Published in the July 6 – 19, 2016 issue of Morgan Hill Life
The recent wildfires in Southern California and throughout other states serves as a reminder for the South Valley to be prepared for potential wildfires in our own region. At least two people are dead, 150 homes destroyed and 60,000 acres burned at the start of a fire season that came earlier than usual, officials said. Scorching heat this summer and tinder-dry conditions across the state have contributed to the fire danger.
We’ve seen the devastation here in the past. In 2002, the Croy Fire whipped across 3,000 acres in the mountains west of Morgan Hill and Gilroy and took seven days to extinguish. Residents of 34 burned homes came back after their evacuation to find many of their possessions turned into ashes. In 2007, sparks from a fire in a metal drums when a woman burned a pile of paper plates resulted in the Lick Fire that raged out of control for more than a week and sprawled across 47,760 acres including much of Henry W. Coe State Park. The fire cost $13 million to battle. It was one of the most devastating wildfires in Santa Clara County history.
We encourage our readers who live in areas of the South Valley who are threatened by wildfires to prepare for the day when such a conflagration might sweep toward their homes. You can learn many good safety tips on the CalFire website (www.fire.ca.gov). One of the top priorities is to maintain an adequate defensible space around your home, a buffer zone of about 100 feet between your home and the fuel of dry vegetation. Remove dead plants, grass and weeds the fire can burn as it approaches your house. Also harden your home’s defenses by using fire resistant building materials, especially on your roof where falling embers might land and ignite.
Before a wildfire strikes, prepare yourself and your family for the possibility of the need to leave your home. The first step is to create an action plan that includes an evacuation procedure for your family and pets. Decide on a designated meeting location outside the fire zone or hazard area, a place to gather and determine who has safely evacuated. Also consider different escape routes and practice these routes so everyone in your family is familiar with them in case of a fire emergency. If you have pets or large animals such as horses and other livestock, create an evacuation plan for them, too. It’s also smart to have a family communication plan that designates an out-of-area friend or relative as a point of contact. This person will act as a single source of communication among family members if anyone is separated. It is easier to call or message one person and let them contact others than to try and call everyone. Remember that phones, cell reception and Internet systems might be overloaded or limited during an emergency.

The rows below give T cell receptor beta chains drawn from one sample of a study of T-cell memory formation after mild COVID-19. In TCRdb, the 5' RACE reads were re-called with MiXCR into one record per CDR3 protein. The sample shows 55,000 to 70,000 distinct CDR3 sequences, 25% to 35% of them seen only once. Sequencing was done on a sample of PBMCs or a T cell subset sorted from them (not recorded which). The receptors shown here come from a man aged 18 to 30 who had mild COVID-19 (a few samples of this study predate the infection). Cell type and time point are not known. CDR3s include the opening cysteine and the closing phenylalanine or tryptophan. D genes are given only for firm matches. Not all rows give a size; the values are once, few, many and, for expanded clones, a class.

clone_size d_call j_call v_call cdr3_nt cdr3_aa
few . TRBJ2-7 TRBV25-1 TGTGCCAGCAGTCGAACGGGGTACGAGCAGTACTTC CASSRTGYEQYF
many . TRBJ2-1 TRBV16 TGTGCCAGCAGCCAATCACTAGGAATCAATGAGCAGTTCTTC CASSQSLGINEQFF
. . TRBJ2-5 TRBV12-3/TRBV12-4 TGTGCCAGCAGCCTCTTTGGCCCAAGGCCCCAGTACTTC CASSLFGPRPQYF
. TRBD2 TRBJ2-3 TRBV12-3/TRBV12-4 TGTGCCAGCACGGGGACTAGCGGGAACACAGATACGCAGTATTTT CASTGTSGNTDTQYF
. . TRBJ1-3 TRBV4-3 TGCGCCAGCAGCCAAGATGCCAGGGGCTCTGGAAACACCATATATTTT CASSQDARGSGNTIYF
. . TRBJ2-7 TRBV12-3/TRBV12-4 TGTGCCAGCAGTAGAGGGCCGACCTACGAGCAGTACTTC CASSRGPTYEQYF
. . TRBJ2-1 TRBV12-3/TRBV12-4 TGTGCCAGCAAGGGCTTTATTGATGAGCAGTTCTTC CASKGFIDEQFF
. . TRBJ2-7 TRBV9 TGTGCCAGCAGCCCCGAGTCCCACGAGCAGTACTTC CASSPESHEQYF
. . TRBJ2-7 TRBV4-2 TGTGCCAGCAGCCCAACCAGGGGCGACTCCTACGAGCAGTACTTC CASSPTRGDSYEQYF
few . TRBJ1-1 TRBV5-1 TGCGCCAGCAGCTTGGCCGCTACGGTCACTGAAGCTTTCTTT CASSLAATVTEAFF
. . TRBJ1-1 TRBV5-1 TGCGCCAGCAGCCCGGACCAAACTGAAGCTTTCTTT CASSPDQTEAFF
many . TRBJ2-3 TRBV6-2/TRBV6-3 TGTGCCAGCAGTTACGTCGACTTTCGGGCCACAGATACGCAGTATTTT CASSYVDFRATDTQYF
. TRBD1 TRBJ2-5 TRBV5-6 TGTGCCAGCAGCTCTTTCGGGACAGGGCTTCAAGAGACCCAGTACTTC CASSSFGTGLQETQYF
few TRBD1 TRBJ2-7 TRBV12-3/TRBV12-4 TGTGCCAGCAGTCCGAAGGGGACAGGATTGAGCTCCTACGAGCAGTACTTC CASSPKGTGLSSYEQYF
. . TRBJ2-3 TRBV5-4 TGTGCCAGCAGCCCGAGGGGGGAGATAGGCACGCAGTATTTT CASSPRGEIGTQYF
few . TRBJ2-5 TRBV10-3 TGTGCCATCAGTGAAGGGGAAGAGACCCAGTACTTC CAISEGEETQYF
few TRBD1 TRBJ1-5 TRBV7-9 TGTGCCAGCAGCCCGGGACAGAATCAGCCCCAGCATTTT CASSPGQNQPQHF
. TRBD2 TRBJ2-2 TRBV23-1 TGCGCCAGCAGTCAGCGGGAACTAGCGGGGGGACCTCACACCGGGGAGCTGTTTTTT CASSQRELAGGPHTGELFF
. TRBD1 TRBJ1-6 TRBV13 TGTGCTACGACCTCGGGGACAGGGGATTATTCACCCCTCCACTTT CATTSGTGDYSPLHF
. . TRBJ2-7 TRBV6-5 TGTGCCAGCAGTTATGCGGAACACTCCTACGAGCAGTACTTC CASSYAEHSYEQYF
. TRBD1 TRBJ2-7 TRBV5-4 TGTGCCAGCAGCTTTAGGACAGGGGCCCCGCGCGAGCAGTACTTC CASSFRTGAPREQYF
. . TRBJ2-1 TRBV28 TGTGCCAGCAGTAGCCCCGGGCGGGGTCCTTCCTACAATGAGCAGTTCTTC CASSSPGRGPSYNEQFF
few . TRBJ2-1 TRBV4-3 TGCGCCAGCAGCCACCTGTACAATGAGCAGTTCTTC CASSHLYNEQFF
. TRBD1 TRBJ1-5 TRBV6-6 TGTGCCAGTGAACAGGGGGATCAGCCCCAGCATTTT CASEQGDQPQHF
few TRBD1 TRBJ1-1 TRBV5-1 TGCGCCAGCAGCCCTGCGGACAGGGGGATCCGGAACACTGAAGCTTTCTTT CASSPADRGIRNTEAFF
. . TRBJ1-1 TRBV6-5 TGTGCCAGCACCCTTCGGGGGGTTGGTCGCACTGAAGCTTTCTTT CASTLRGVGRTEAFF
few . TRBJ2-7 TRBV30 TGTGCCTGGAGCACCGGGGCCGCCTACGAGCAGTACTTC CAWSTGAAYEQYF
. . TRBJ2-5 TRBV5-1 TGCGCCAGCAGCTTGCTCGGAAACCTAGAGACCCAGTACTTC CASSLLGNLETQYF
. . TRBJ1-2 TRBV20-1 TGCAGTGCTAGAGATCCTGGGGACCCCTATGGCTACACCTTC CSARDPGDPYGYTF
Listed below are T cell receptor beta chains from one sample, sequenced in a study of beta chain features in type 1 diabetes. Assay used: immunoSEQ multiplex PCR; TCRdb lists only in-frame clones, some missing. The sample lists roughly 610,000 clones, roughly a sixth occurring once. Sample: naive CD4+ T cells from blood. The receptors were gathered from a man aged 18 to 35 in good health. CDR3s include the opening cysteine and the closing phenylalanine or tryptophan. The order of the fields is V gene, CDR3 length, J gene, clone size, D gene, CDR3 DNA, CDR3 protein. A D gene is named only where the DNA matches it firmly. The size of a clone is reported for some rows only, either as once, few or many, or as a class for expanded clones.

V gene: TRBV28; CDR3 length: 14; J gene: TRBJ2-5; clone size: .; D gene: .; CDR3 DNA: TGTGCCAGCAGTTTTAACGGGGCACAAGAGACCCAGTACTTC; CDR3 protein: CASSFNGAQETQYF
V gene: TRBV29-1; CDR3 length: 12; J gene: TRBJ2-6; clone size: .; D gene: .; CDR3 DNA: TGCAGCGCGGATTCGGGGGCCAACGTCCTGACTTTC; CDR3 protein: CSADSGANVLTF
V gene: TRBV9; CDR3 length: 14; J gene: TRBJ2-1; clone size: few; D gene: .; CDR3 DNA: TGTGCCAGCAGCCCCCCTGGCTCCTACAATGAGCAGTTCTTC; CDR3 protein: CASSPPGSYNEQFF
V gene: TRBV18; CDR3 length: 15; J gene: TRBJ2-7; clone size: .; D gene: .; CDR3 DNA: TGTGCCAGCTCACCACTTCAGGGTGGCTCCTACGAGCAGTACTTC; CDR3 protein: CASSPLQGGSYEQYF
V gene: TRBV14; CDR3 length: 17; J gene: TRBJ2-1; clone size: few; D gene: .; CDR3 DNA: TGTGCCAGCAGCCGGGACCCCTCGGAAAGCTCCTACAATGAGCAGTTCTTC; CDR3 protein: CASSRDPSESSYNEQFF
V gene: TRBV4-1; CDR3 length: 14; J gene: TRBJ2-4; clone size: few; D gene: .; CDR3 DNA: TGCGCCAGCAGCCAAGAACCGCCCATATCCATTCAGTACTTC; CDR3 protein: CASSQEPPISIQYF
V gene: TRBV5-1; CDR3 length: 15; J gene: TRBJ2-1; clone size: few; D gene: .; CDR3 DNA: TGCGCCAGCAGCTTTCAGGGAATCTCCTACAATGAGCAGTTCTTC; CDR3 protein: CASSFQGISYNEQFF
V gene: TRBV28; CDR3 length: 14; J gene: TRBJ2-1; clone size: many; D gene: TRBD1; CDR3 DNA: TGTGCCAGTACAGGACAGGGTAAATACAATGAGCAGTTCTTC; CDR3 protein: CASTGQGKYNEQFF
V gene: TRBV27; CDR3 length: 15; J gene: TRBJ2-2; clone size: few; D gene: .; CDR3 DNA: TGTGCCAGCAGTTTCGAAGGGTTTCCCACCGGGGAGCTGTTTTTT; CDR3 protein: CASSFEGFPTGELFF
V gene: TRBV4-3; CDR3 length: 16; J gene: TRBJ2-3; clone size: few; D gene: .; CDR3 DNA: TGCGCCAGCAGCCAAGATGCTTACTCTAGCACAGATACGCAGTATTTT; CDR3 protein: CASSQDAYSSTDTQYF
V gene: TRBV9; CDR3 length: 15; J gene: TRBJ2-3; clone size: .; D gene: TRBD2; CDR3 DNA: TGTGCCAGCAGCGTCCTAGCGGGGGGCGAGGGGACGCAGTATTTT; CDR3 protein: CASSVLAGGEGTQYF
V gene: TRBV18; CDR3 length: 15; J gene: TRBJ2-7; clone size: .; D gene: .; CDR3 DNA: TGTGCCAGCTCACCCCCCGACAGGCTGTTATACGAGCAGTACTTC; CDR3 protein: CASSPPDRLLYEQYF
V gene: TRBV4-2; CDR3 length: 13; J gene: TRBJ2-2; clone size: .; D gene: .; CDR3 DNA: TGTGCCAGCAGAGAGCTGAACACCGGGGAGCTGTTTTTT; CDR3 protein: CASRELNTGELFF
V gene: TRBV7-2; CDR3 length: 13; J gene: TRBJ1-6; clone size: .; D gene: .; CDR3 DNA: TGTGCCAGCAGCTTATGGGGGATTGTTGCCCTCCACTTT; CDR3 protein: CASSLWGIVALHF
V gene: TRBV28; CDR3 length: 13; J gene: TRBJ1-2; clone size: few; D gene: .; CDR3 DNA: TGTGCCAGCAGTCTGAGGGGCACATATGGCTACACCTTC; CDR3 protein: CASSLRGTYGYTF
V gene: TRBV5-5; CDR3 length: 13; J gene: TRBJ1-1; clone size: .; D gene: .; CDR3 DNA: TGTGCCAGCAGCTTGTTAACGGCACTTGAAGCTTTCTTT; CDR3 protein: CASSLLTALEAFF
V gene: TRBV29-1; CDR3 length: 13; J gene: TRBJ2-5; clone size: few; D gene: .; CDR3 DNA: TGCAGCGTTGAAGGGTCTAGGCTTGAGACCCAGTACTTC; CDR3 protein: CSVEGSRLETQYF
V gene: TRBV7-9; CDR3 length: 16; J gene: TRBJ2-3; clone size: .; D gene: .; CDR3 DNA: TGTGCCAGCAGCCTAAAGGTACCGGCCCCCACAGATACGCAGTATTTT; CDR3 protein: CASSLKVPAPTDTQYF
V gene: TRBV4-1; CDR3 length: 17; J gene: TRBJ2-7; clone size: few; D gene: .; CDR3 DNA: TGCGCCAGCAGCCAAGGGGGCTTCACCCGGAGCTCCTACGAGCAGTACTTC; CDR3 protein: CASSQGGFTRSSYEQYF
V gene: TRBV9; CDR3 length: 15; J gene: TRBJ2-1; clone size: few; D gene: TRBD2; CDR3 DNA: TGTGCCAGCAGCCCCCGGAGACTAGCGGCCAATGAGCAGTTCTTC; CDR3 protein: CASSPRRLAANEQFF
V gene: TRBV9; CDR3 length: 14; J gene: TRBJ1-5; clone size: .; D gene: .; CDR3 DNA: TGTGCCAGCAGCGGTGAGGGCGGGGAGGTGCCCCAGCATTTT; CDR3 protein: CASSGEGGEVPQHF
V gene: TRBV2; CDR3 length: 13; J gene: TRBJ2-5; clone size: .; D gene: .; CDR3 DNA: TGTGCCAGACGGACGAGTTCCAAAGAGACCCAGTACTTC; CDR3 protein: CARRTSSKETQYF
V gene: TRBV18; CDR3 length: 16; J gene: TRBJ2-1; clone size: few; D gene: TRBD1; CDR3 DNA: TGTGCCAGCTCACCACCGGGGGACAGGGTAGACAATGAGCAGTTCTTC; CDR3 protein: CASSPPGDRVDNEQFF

Also consider putting together well before any fire or other disaster an emergency supply kit for every individual in your household. Include in it items recommended by the American Red Cross and keep it easily accessible so you can take it with you if you have to evacuate. Plan to be away from your home for an extended period of time, so each person should have a readily accessible emergency supply kit.
In the event of a wildfire, have fire extinguishers on hand and train members of your family how to use them. (Also check expiration dates regularly to make sure they are still usable.) Make sure your family knows where your gas, electric, and water main shut-off controls are located and how to safely shut them down in an emergency situation.
If circumstances require you to evacuate in a wildfire, leave as soon as fire officials recommend you do so. This will help you avoid being caught in fire, smoke or road congestion. Evacuating the fire area early also helps firefighters keep roads clear of congestion, and lets them move more freely to do their job. In an intense wildfire, they will not have time to knock on every door. Take the initiative to stay informed and aware by listening to a radio or TV report for announcements from law enforcement and emergency personnel on evacuations. And of course, do not return to your home until officials determine it is safe.
Wildfires are a fact of life in California. And in Santa Clara County, the South Valley region with its thousands of acres of ranchland and wilderness areas is especially vulnerable to fires, especially in the summer and fall months when intense heat can dry up grass and brush and make them more susceptible to catch fire. With preparation and common sense steps in evacuating an area, you and your family can survive a potentially devastating wildfire emergency.
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